The Koskisen plywood mill has for years had a strong foothold in the manufacture of both light and heavy transport equipment. The mill is known as a punctual high-quality supplier of products which are constantly developed on the customers’ terms.
Transport means are divided into heavy and light vehicles mainly based on their weight. All means of transport weighing less than 3,500 kg are light vehicles and range fromvans to horse boxes and car trailers. Heavy transport includes ships, trains, buses and coaches, rigid trucks and truck and trailer combinations.
Plywood has long been used in the floors and walls of transport vehicles. Plywood’s advantages over many other materials include its impact resistance, strength, density, machinability and versatile use. It is also an excellent stiffener in various structures. What counts most in heavy vehicles is the weight-to-strength ratio of plywood. Light vehicles, on the other hand, require above all plywoods that are mechanically resistant, allow the use of different attaching mechanisms, resist moisture and insulate against sound.
A plywood’s moisture resistance is based on the bonding method used during the manufacturing process. The weather- and boil-proof phenolic resin bonding used meets the requirements set for exterior plywoods, and moisture resistance is further enhanced by a water-repellent coating that is easy to keep clean.
The KoskiSound sound reduction board, which has been included in the Koskisen plywood mill’s product range for years, consists of a rubber sound barrier sandwiched between plywood sheets. KoskiSound is primarily intended for insulating air-borne sound, but it also has certain structure-borne dampening properties, especially in low temperatures. This type of board is mainly used for trains, buses and ship decks.
The plywoods used for walls are relatively thin, with thicknesses ranging from 4 to 6.5 mm. The minimum floor thickness in light transport vehicles varies in general between 9 and 12 mm, in heavy vehicles it is much higher, even 30 mm or more as specified in the order.
Plywood is also chosen for each specific vehicle based on the cargo and the required load bearing capacity. To facilitate the choice, the plywood manufacturers’ manual indicates the load capacity for each panel, the type of support needed and the panel thickness required for each span.
The Koskisen plywood mill constantly co-operates with its customers to improve the quality of its products. A panel basically comprises three technical areas: the panel itself, the coating and its thickness, and a pattern which can be varied as required. By varying the thickness and the veneer layout the plywood’s strength can be matched to the requirements of the specific application. The various coating patterns are intended to make the flooring panels less slippery and to reduce the noise level during loading. The colours, again, are largely a matter of taste, but Koskisen has preferred to stick to discreet and neat colours. Strength is the most important property required of the actual coating materials.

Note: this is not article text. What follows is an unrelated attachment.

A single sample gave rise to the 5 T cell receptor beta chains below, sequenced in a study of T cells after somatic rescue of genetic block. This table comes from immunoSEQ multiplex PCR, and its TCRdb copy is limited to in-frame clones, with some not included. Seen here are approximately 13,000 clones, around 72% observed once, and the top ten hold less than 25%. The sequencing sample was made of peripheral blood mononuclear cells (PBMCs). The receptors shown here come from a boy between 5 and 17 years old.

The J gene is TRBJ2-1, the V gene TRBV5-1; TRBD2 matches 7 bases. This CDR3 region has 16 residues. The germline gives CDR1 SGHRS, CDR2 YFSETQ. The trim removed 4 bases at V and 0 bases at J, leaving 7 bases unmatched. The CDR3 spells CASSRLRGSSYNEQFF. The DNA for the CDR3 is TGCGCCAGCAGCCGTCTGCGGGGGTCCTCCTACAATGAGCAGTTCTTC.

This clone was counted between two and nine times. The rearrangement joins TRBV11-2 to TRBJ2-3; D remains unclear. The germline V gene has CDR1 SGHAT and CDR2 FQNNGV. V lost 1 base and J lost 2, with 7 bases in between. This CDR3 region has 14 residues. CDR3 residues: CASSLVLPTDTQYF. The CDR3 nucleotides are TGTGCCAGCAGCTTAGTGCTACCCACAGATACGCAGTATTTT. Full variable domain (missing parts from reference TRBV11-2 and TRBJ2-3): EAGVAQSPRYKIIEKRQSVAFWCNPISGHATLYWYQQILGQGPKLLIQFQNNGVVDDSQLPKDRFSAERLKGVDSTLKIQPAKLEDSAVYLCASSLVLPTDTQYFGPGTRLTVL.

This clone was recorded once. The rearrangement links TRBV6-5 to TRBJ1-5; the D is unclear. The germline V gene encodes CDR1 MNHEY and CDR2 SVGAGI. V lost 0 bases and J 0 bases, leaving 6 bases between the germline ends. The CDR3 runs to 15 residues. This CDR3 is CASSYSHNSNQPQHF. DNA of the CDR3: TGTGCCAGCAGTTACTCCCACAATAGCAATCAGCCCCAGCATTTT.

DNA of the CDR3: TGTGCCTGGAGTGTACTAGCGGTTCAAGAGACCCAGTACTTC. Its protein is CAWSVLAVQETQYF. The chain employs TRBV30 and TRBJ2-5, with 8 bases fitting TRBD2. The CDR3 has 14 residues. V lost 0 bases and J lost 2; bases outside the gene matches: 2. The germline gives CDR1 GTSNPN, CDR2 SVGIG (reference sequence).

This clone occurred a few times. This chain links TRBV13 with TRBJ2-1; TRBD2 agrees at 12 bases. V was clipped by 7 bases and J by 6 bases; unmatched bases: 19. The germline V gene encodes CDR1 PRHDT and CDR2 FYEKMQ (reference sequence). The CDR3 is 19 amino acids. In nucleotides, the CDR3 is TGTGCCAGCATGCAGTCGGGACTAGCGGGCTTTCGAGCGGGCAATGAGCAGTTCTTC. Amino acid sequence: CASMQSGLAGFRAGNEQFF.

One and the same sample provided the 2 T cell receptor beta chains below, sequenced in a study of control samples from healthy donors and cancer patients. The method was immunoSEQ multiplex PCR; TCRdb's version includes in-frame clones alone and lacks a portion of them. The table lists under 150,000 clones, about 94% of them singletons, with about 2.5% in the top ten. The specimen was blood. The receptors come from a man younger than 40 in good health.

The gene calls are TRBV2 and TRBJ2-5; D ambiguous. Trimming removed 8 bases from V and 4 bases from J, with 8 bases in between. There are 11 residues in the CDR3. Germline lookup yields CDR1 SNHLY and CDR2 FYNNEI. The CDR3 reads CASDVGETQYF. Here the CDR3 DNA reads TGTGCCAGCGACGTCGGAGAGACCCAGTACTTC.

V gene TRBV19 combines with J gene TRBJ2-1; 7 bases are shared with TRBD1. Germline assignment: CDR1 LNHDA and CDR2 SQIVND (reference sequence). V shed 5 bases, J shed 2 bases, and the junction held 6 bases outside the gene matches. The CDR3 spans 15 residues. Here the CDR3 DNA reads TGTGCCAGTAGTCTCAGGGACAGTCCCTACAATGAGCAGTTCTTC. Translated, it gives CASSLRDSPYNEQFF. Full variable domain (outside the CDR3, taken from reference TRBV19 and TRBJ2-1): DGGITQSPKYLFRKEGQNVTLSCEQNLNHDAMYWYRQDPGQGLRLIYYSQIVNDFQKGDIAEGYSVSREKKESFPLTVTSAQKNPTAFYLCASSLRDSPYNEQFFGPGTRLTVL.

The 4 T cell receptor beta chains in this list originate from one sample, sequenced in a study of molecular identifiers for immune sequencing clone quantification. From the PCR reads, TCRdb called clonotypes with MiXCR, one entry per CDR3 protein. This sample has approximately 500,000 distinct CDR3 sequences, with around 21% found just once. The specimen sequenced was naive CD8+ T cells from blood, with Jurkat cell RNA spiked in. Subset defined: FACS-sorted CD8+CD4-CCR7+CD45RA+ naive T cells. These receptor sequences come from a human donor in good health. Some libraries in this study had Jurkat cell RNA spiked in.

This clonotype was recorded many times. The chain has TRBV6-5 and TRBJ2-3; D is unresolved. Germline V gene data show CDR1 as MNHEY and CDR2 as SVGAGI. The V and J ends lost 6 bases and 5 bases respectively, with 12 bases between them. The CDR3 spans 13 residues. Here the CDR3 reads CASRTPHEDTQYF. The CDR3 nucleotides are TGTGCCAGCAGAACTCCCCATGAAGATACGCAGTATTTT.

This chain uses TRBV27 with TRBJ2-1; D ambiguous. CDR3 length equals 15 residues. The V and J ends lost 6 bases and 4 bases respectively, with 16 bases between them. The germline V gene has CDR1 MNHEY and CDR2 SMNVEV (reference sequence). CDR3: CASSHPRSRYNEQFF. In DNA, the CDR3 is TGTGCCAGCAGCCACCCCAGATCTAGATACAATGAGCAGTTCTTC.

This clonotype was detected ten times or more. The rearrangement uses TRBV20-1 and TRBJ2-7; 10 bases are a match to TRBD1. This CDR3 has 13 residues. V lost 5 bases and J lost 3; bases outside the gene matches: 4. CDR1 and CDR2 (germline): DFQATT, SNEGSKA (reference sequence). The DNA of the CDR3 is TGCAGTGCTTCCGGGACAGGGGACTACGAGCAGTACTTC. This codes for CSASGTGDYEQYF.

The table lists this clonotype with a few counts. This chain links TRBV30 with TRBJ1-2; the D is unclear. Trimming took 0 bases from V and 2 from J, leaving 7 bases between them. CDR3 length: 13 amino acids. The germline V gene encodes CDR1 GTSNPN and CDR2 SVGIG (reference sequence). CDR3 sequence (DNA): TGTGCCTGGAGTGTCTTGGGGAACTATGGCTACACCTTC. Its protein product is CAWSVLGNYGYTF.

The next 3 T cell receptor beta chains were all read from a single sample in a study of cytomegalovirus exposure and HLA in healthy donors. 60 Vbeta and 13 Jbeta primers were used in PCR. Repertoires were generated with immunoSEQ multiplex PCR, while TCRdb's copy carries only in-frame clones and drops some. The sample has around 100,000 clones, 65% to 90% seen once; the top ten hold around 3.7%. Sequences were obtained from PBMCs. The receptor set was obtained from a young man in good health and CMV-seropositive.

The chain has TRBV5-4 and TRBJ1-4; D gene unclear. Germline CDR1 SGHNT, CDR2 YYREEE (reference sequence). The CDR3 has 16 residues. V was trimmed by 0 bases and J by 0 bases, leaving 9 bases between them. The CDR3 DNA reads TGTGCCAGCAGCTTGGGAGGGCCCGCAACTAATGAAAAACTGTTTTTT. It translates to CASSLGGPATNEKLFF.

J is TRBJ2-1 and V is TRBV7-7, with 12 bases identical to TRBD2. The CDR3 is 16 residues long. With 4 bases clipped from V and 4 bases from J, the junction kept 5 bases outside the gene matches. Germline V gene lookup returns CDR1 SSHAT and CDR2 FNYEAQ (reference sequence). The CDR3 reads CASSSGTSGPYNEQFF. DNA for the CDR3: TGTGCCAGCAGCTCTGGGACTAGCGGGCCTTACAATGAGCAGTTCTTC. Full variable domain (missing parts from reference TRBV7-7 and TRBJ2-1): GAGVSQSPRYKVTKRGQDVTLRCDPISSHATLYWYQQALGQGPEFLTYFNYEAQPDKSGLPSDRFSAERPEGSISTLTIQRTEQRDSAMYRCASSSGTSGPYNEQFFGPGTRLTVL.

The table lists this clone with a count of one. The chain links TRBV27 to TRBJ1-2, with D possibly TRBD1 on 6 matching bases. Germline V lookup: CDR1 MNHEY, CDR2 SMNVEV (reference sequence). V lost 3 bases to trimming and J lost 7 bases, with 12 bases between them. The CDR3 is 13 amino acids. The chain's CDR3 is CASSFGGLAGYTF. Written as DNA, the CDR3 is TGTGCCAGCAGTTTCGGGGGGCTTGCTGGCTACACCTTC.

“We keep looking for different colours and materials and testing coating combinations.” says Plywood Industry Product Manager Riitta Ahokas.
Ahokas also says that the keys to durable floors in the heavy transport vehicle industry are the plywood’s structure and the inherent strength and span lengths. In light vehicles, the visual aspect is also a consideration.
“We have been looking for new kinds of structures and making strength calculations in the search for an optimal solution, she says.
The rolling test equipment is used to test the resistance of the coating and panel to rolling. This test consists of loading a forklift-like vehicle with different loads and moving it along the surface to be tested. The rolling test result for KoskiTrailer panels, for example, is 8000. In addition to the load resistance of the panels, coatings have been submitted to a wide variety of tests. The Taber value indicates the friction resistance of the coating and is 5000 R for the KoskiTrailer panels intended for heavy-duty flooring applications.
Riitta Ahokas says that the situation in the plywood industry is currently good, citing competitive advantages such as the quality and flexibility of service at the Koskisen mill, and the degree to which the range of products is suited to the customers’ end uses.
“We constantly aim for the highest level of customer focus possible. For this to be profitable we need sufficiently high volumes.”
She says that the critical factors in the plywood business are having the right sized panel, the right surfaces, and the right panel stiffness, and for any machining to be done accurately. Ahokas believes that Koskisen has excelled in these areas, and that the plywood mill’s flagship product, the large NewSize panel, was the final breakthrough that opened the door to the transportation equipment industry.